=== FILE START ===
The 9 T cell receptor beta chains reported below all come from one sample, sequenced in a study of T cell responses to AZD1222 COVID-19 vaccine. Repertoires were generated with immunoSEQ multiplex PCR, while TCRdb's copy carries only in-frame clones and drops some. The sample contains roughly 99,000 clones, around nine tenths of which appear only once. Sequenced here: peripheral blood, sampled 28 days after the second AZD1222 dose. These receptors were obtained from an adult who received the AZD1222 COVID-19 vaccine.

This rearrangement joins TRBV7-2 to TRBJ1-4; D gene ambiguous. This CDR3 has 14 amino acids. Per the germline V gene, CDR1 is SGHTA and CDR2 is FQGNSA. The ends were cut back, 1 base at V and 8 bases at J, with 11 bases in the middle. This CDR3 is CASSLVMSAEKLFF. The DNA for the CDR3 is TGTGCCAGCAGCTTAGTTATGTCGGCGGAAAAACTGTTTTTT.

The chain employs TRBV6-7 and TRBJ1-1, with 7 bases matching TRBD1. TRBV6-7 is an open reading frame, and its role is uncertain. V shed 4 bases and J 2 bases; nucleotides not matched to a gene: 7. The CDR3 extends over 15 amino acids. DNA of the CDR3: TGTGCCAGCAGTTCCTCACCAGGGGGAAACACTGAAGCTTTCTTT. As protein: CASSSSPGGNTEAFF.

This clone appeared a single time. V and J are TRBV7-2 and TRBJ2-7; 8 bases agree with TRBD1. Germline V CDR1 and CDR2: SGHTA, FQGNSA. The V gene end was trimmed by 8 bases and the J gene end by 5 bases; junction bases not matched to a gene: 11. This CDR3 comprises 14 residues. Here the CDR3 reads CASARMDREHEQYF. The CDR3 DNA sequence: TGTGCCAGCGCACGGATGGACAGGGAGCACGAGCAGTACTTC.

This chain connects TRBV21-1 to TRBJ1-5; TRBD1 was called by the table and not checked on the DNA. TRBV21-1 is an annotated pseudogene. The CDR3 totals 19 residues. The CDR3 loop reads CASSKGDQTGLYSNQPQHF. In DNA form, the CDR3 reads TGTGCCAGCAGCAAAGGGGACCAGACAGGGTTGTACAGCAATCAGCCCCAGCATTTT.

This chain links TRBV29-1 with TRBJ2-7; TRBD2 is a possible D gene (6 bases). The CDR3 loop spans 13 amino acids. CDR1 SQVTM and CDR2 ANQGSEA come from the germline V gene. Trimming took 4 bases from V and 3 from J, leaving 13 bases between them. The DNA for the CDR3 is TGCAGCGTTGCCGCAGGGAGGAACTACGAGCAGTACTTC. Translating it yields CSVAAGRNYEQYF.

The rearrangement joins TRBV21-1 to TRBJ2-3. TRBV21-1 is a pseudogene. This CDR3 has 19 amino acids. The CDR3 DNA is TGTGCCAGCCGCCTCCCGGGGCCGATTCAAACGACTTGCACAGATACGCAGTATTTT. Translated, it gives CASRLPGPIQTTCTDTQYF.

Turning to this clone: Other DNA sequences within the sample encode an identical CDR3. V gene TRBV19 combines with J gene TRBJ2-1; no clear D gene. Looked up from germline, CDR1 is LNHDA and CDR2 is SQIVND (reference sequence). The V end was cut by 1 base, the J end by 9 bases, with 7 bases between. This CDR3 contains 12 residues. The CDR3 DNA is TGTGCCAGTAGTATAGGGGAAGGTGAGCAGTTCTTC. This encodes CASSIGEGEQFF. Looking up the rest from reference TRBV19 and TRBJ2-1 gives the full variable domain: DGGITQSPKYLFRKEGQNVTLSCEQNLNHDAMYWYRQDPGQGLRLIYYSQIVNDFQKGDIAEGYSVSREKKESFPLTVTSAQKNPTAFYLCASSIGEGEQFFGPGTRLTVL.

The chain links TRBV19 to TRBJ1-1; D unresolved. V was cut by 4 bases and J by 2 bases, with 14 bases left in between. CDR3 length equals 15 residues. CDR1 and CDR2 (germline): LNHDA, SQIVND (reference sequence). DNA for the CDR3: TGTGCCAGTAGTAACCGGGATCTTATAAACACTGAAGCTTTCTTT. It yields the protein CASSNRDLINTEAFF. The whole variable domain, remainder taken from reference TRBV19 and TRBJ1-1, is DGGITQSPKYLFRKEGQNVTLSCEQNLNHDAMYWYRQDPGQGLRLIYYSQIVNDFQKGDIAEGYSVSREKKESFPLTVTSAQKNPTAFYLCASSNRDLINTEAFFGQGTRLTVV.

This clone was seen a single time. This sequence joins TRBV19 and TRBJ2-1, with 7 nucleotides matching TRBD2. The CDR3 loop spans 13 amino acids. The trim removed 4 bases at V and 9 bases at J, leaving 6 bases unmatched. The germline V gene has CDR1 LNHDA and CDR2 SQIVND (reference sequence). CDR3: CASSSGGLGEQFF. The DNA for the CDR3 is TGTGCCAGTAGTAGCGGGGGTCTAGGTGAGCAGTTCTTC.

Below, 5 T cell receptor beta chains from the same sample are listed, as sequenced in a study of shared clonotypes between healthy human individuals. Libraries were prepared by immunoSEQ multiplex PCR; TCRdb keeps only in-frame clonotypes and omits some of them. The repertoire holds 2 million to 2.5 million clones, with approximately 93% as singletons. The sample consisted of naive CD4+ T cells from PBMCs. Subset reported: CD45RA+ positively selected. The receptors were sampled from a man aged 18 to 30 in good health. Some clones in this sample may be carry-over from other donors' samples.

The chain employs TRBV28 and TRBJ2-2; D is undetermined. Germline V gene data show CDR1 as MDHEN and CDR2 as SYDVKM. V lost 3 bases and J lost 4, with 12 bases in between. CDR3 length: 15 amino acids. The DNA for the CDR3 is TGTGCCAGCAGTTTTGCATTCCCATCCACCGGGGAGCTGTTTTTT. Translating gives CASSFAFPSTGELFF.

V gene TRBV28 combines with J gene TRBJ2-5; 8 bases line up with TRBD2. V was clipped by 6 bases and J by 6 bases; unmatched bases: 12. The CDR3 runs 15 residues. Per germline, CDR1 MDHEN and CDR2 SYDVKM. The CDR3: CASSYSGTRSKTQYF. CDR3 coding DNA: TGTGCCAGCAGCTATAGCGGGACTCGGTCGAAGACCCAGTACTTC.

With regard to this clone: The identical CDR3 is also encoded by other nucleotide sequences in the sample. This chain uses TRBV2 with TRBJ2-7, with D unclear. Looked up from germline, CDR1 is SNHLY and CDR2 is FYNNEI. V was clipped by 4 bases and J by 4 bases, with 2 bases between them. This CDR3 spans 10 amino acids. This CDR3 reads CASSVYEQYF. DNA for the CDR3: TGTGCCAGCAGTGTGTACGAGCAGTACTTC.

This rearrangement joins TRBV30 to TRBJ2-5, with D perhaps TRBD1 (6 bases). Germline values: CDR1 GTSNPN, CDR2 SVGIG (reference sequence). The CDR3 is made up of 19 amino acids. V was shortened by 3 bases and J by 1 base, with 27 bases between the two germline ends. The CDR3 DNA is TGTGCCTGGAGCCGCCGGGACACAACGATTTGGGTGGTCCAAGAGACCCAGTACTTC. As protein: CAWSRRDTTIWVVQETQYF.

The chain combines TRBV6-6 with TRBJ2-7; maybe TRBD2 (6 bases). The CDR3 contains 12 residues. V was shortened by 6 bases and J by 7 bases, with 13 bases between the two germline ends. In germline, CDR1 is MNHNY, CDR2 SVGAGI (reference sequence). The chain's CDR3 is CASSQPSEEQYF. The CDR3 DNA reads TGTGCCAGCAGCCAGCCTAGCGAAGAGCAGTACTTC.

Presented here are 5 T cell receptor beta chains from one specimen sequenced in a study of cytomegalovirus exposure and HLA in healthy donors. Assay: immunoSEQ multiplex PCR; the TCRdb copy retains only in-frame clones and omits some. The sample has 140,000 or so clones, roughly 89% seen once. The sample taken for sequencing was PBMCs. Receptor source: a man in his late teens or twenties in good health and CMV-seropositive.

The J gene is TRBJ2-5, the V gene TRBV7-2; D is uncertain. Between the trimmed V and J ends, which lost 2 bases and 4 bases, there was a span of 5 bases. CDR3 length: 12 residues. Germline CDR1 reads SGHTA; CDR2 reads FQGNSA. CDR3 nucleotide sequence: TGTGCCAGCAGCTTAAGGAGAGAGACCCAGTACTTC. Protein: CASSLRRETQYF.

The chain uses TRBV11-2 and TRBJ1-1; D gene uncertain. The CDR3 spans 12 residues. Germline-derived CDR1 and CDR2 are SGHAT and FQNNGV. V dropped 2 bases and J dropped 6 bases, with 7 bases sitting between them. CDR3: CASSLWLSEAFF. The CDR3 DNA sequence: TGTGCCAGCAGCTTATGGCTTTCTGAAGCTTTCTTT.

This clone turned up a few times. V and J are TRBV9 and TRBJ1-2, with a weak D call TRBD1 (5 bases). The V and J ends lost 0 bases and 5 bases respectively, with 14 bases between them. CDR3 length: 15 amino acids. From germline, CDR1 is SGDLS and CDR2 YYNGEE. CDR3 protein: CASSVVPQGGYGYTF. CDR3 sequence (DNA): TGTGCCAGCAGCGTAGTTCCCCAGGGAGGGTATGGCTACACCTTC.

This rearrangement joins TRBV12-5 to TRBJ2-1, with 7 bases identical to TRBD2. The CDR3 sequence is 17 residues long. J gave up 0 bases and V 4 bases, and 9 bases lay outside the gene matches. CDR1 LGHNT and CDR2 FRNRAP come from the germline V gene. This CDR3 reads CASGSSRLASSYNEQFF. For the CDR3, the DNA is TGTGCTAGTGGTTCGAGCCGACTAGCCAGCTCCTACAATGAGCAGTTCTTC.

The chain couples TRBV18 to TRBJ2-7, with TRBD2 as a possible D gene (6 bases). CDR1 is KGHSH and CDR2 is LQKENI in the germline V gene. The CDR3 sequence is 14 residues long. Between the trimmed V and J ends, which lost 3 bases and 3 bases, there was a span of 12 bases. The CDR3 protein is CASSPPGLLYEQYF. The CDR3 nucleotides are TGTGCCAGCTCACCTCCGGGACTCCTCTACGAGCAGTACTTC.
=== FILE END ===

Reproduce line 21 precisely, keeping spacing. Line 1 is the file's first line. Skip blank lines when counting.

This rearrangement joins TRBV12-5 to TRBJ2-1, with 7 bases identical to TRBD2. The CDR3 sequence is 17 residues long. J gave up 0 bases and V 4 bases, and 9 bases lay outside the gene matches. CDR1 LGHNT and CDR2 FRNRAP come from the germline V gene. This CDR3 reads CASGSSRLASSYNEQFF. For the CDR3, the DNA is TGTGCTAGTGGTTCGAGCCGACTAGCCAGCTCCTACAATGAGCAGTTCTTC.